UGA Reports on Economic Impact of Athens Technical College

Press release from the issuing company

Thursday, March 13th, 2014

How much does the area served by Athens Technical College benefit economically from spending that is either directly or indirectly related to the college? 

According to Dr. Jeffrey M. Humphreys, director of the Selig Center for Economic Growth at the University of Georgia's Terry College of Business, it adds up to $46.7 million. 

The economic impact of Athens Technical College on Northeast Georgia is in a new report from Dr. Humphreys that details his analysis of economic data from the Technical College System of Georgia for the 2012 fiscal year. 

The study also found that the college's spending results in 608 public and private sector jobs. Dr. Humphreys reported that statewide, for each job created on a technical college campus, one off-campus job exists because of college-related expenditures. One in every 264 non-farm jobs in Georgia occurs because of spending associated with a technical college. 

"The fundamental finding is that each of the technical colleges in Georgia, including Athens Technical College, creates substantial economic impacts in terms of output, value added, labor income, and employment," Dr. Humphreys said. "These economic impacts demonstrate that continued emphasis on technical colleges as an enduring pillar of the regional economy translates into jobs, higher incomes, and greater production of goods and services for local households and businesses." 

The Technical College System of Georgia commissioned Dr. Humphreys to calculate the importance that spending connected to the state's technical colleges has on the individual institution's service delivery area. Athens Technical College serves the following counties: Clarke, Elbert, Greene, Hart, Madison, Oconee, Oglethorpe, Taliaferro, Walton, and Wilkes. 
Several categories of college expenditures were reviewed for the study, including personnel salaries and fringe benefits, college operations, capital construction projects, and student spending, to name a few.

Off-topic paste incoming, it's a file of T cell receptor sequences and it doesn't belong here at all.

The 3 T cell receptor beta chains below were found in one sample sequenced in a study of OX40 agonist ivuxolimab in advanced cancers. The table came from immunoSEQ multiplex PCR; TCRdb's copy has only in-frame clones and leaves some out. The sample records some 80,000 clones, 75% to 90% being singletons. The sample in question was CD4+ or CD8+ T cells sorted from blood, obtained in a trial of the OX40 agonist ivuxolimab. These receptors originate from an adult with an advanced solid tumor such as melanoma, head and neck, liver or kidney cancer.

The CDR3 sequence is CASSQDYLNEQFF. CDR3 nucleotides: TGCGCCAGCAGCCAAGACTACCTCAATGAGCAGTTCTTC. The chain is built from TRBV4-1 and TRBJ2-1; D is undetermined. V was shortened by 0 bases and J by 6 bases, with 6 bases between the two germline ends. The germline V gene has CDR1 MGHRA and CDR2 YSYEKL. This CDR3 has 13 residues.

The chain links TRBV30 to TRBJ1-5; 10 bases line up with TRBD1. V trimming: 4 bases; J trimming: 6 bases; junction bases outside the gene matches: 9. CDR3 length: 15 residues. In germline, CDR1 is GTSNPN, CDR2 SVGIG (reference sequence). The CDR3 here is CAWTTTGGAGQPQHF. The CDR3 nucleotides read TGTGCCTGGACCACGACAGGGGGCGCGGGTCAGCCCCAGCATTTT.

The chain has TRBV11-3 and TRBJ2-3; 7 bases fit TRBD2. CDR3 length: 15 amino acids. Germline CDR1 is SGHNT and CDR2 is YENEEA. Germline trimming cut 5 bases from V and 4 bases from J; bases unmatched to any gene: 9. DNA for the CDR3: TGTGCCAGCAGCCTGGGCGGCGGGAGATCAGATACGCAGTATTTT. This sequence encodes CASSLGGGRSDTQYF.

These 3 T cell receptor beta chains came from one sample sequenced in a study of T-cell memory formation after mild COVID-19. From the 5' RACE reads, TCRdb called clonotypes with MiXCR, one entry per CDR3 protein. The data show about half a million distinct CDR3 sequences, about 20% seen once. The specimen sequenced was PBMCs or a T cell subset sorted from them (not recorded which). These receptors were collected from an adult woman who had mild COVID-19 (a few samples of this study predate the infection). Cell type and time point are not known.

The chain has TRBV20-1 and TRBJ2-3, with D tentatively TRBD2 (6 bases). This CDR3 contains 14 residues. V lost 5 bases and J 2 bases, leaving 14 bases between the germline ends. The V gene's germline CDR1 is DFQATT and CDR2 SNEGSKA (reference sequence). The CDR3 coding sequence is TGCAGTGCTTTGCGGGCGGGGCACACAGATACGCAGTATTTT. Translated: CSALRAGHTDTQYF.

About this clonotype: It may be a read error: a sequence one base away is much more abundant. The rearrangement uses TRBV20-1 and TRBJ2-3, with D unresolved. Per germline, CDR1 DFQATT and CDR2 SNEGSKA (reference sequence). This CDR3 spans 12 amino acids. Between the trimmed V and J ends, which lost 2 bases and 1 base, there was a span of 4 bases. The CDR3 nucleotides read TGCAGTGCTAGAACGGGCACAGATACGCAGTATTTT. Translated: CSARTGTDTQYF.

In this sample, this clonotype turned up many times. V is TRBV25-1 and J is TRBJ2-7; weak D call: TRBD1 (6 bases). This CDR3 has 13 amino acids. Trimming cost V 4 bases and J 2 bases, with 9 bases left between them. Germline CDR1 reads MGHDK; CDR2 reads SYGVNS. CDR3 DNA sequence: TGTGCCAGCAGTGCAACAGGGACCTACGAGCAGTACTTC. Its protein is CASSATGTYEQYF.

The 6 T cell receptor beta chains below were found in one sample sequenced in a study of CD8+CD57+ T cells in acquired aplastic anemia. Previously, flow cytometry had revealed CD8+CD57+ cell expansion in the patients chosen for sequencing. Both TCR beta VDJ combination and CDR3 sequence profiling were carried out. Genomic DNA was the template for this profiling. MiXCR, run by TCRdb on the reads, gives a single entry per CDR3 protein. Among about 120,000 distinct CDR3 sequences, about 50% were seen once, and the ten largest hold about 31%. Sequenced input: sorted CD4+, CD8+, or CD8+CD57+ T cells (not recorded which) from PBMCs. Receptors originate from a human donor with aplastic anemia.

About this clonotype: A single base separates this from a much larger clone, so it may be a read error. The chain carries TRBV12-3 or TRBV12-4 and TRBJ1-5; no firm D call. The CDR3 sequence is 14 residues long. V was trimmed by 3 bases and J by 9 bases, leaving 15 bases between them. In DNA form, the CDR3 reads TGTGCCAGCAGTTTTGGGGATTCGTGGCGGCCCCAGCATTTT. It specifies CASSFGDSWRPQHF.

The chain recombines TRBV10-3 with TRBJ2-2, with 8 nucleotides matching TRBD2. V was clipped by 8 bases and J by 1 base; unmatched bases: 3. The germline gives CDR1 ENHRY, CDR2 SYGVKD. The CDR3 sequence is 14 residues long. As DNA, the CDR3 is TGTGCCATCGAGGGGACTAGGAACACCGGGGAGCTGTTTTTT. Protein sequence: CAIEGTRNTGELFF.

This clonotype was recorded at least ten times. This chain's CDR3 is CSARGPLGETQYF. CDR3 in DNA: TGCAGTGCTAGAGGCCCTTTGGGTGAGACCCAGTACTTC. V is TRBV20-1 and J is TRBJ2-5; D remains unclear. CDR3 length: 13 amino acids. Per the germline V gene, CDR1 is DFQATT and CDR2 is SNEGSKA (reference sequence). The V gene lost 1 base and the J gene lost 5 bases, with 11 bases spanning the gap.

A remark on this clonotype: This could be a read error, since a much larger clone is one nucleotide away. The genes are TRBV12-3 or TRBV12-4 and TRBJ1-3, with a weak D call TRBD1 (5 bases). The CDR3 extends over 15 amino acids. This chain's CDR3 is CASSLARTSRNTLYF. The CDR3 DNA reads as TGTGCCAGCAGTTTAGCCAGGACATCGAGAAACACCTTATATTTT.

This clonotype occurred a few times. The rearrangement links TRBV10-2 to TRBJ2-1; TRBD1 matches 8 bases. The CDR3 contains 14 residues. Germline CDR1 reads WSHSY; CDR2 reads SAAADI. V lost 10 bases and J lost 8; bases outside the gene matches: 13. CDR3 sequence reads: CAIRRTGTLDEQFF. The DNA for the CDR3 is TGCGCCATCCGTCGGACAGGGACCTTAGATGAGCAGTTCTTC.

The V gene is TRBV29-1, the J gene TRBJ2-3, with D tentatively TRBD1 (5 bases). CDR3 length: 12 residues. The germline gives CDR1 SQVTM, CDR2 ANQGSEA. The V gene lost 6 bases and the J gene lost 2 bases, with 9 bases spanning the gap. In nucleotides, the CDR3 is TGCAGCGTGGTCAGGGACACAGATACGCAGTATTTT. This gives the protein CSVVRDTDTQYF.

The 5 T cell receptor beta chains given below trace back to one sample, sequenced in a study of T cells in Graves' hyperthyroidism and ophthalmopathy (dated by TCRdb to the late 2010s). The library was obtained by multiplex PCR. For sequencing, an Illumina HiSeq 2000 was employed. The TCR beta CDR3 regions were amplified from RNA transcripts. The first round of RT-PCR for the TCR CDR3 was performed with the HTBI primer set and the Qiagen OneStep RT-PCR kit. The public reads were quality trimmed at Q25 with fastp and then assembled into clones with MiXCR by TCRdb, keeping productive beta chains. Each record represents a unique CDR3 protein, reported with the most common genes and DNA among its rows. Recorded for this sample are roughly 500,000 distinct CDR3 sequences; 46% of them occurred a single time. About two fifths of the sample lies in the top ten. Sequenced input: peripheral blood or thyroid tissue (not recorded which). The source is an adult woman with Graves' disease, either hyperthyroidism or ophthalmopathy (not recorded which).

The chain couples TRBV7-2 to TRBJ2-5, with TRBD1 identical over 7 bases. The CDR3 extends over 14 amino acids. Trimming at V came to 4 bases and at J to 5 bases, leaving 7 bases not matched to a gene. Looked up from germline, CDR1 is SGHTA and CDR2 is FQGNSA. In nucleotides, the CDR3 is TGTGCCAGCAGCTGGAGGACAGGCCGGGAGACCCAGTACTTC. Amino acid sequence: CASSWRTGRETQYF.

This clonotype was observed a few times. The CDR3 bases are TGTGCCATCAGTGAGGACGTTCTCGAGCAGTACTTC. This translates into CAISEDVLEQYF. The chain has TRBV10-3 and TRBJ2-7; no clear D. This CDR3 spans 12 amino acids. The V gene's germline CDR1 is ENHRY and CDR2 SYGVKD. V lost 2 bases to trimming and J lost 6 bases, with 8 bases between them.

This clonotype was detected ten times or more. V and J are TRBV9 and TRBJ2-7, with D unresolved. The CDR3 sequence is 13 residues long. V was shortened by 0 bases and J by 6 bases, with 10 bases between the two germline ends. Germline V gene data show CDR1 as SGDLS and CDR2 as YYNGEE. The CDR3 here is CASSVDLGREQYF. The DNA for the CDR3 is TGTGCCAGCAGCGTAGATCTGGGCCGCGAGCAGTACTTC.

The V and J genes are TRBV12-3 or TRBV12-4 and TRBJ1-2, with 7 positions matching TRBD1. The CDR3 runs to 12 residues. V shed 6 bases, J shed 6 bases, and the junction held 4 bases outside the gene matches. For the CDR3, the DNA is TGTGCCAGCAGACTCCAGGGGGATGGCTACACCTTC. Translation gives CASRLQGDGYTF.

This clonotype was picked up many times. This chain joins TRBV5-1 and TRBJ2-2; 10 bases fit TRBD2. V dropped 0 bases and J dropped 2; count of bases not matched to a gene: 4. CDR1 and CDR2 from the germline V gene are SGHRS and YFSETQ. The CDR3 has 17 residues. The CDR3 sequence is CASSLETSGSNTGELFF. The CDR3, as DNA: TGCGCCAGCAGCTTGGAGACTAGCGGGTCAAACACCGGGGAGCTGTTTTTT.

The result, put in the context of the taxpayer investment, indicated that the $9.98 million state appropriation for Athens Technical College in 2012 supported the enrollment of 7,072 students, generated $46.7 million in local spending, and helped to sustain 608 college-related jobs. 

"The missions of Athens Technical College and the Technical College System of Georgia can be summed up in two words - economic development," said Dr. Flora W. Tydings, president of the college. "The impact report released by Dr. Humphreys highlights the contributions made by the college and the system to the economic vitality of the region and state." 

Statewide, the $315 million state appropriation to the Technical College System of Georgia in 2012 provided postsecondary education opportunities to almost 153,000 students, contributed $1.2 billion in direct and indirect spending in communities throughout Georgia, and was a factor in almost 15,000 public and private sector jobs. 

"The spending factor alone is a sizeable return on the state's investment in the Technical College System of Georgia, and it would be significantly higher if we were to add the economic value that our graduates create once they leave college and meet employers' needs for a skilled workforce," said Ron Jackson, commissioner of the state system. 
The study did not attempt to measure the value in terms of the increased earnings of TCSG graduates or the colleges' role in helping the state to attract and retain companies with high-skill, good-paying jobs. Nor did it calculate the impact of the system's Quick Start program, a state economic development incentive that provides customized training free of charge to new and expanding businesses. 

"The effect of a community and technical college education on graduates and on the economy is significant," Dr. Tydings said. "A study compiled for the American Association of Community Colleges showed that graduates realize $4.80 more in higher future income for every dollar that invested in their education at a community and technical education. This figure translates to a rate of return of 17.8 percent." 

She added, "This same study pointed out that society as a whole will receive a cumulative value of $25.80 in benefits for every dollar that federal, state, and local taxpayers spend on the nation's community and technical colleges in 2012, and this rate will remain in place for as long as the 2012 graduates remain active in the U.S. workplace."